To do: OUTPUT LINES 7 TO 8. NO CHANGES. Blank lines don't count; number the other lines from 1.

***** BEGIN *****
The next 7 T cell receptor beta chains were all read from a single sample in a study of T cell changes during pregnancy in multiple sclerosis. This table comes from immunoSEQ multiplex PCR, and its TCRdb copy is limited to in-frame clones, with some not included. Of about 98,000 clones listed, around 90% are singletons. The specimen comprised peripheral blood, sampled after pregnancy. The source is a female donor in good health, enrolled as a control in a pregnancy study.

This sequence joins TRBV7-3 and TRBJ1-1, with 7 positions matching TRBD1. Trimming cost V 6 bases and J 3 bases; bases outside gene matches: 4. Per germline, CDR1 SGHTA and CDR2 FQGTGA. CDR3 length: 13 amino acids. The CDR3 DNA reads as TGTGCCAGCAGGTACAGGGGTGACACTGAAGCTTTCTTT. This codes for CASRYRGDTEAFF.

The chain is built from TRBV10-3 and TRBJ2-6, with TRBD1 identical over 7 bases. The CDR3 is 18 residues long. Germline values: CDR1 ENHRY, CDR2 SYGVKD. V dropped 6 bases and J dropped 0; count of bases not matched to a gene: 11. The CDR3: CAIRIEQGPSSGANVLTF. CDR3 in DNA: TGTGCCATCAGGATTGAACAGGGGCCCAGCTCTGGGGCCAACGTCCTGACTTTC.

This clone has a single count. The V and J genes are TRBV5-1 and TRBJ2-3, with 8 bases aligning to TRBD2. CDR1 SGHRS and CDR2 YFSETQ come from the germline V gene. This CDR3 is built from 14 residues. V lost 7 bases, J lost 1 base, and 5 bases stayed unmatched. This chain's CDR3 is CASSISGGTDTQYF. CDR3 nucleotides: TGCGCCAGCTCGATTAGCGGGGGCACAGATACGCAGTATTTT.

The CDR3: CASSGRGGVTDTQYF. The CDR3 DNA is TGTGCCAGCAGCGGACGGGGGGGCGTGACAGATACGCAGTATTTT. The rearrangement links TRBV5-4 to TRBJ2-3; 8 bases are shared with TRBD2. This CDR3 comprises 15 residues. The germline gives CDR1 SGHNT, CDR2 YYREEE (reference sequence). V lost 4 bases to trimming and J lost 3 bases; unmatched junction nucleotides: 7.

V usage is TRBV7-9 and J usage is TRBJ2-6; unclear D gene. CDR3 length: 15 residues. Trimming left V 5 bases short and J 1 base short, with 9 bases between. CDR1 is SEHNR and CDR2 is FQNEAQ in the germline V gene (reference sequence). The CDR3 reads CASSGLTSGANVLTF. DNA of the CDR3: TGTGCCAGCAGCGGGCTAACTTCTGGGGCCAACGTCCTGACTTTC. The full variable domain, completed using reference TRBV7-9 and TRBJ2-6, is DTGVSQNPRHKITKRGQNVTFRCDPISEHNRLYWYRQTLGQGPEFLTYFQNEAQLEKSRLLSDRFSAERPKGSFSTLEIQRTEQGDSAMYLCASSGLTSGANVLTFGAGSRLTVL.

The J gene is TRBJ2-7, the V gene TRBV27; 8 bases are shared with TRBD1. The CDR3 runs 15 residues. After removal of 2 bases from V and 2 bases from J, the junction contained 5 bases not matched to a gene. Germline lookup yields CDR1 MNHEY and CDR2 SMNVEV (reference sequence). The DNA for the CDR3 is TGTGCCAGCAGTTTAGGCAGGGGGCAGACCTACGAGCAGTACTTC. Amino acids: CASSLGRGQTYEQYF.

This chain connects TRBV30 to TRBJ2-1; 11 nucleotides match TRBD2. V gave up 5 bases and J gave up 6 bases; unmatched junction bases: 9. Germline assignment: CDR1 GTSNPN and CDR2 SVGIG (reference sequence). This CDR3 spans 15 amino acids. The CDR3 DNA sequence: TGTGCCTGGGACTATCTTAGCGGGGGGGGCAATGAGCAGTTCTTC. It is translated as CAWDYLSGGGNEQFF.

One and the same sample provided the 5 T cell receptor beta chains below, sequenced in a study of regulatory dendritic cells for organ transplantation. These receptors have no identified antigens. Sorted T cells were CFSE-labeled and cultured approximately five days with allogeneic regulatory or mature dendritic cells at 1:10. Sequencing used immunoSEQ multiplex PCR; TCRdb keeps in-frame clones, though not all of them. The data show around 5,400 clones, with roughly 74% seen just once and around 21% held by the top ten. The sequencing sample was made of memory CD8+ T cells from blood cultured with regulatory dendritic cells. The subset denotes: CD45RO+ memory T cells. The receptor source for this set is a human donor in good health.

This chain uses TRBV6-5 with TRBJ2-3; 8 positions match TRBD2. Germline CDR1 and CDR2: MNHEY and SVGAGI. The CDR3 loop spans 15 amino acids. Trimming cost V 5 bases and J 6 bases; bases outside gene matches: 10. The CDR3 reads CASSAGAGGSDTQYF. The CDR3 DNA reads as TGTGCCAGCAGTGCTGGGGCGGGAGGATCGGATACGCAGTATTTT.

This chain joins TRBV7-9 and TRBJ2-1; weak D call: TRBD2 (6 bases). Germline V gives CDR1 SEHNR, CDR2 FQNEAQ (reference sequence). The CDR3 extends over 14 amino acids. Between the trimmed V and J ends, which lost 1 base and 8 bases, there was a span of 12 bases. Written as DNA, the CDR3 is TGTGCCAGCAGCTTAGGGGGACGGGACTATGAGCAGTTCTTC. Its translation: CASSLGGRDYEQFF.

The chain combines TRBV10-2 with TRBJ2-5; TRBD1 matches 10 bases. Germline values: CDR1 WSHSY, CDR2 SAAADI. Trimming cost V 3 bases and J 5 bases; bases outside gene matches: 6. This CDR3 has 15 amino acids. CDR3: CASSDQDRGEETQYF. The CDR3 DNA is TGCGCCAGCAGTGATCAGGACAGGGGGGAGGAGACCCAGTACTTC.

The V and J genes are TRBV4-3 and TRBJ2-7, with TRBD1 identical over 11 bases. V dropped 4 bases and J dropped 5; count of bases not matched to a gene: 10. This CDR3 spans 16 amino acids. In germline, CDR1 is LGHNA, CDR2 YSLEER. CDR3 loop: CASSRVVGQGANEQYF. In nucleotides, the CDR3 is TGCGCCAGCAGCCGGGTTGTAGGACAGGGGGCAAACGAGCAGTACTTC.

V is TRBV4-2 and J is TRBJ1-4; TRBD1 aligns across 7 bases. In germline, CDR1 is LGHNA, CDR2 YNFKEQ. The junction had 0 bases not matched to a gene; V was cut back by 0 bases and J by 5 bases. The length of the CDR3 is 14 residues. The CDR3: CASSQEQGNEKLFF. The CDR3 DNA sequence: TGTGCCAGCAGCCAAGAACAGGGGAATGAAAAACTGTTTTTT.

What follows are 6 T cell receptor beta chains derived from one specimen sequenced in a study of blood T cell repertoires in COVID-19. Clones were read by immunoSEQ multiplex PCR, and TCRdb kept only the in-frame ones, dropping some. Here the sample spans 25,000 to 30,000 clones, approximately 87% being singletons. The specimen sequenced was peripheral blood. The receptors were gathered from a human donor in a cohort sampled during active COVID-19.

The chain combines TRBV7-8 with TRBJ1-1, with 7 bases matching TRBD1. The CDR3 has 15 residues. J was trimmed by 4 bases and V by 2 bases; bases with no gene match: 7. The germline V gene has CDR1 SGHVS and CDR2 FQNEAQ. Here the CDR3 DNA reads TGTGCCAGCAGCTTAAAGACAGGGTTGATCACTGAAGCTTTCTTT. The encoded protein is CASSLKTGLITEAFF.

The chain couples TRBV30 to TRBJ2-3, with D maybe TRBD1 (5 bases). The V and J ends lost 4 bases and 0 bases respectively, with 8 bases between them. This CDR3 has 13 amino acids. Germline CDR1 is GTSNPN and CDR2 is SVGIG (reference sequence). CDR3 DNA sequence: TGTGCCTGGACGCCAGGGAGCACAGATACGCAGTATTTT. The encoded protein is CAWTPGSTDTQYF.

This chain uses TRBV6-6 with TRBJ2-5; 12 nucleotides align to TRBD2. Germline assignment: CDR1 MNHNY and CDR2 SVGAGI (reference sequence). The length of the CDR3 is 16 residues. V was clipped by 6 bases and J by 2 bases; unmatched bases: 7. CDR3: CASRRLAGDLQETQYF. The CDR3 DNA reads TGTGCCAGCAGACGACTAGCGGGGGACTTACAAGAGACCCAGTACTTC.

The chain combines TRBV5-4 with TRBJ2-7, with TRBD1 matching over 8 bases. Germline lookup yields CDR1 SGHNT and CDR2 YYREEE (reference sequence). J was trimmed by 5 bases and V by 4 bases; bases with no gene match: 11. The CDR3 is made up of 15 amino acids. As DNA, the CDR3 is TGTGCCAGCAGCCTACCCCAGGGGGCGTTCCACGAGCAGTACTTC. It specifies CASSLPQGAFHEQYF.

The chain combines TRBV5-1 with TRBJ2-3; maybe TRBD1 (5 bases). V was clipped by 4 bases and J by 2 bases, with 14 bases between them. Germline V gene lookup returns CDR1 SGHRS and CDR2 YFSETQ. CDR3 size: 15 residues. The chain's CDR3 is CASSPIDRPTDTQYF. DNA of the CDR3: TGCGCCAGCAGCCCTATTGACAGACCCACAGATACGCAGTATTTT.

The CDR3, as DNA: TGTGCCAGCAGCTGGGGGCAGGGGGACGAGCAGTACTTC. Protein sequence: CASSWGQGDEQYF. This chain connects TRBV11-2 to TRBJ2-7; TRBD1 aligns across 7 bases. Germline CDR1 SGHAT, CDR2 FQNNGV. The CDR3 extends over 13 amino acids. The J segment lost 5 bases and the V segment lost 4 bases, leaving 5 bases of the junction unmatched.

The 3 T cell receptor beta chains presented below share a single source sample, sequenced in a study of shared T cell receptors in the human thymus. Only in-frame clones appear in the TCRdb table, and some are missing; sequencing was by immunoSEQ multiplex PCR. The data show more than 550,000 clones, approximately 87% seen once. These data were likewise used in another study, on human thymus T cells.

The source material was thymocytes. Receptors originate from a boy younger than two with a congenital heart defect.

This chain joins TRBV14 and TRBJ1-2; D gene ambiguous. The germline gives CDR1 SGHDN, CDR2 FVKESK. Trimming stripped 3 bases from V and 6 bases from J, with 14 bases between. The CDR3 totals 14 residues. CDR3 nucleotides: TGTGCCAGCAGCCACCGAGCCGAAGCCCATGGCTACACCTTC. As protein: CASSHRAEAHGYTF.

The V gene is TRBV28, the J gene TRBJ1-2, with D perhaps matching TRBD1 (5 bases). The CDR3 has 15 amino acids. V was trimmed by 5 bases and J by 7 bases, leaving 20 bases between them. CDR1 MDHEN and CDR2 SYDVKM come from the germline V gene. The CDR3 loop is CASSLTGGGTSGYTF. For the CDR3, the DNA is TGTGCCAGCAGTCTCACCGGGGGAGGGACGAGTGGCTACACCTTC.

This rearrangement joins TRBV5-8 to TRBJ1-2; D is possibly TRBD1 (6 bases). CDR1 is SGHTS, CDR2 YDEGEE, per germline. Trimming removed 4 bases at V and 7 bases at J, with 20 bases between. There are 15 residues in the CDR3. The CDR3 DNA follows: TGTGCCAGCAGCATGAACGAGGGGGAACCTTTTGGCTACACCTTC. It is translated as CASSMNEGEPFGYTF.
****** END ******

The J gene is TRBJ2-7, the V gene TRBV27; 8 bases are shared with TRBD1. The CDR3 runs 15 residues. After removal of 2 bases from V and 2 bases from J, the junction contained 5 bases not matched to a gene. Germline lookup yields CDR1 MNHEY and CDR2 SMNVEV (reference sequence). The DNA for the CDR3 is TGTGCCAGCAGTTTAGGCAGGGGGCAGACCTACGAGCAGTACTTC. Amino acids: CASSLGRGQTYEQYF.

This chain connects TRBV30 to TRBJ2-1; 11 nucleotides match TRBD2. V gave up 5 bases and J gave up 6 bases; unmatched junction bases: 9. Germline assignment: CDR1 GTSNPN and CDR2 SVGIG (reference sequence). This CDR3 spans 15 amino acids. The CDR3 DNA sequence: TGTGCCTGGGACTATCTTAGCGGGGGGGGCAATGAGCAGTTCTTC. It is translated as CAWDYLSGGGNEQFF.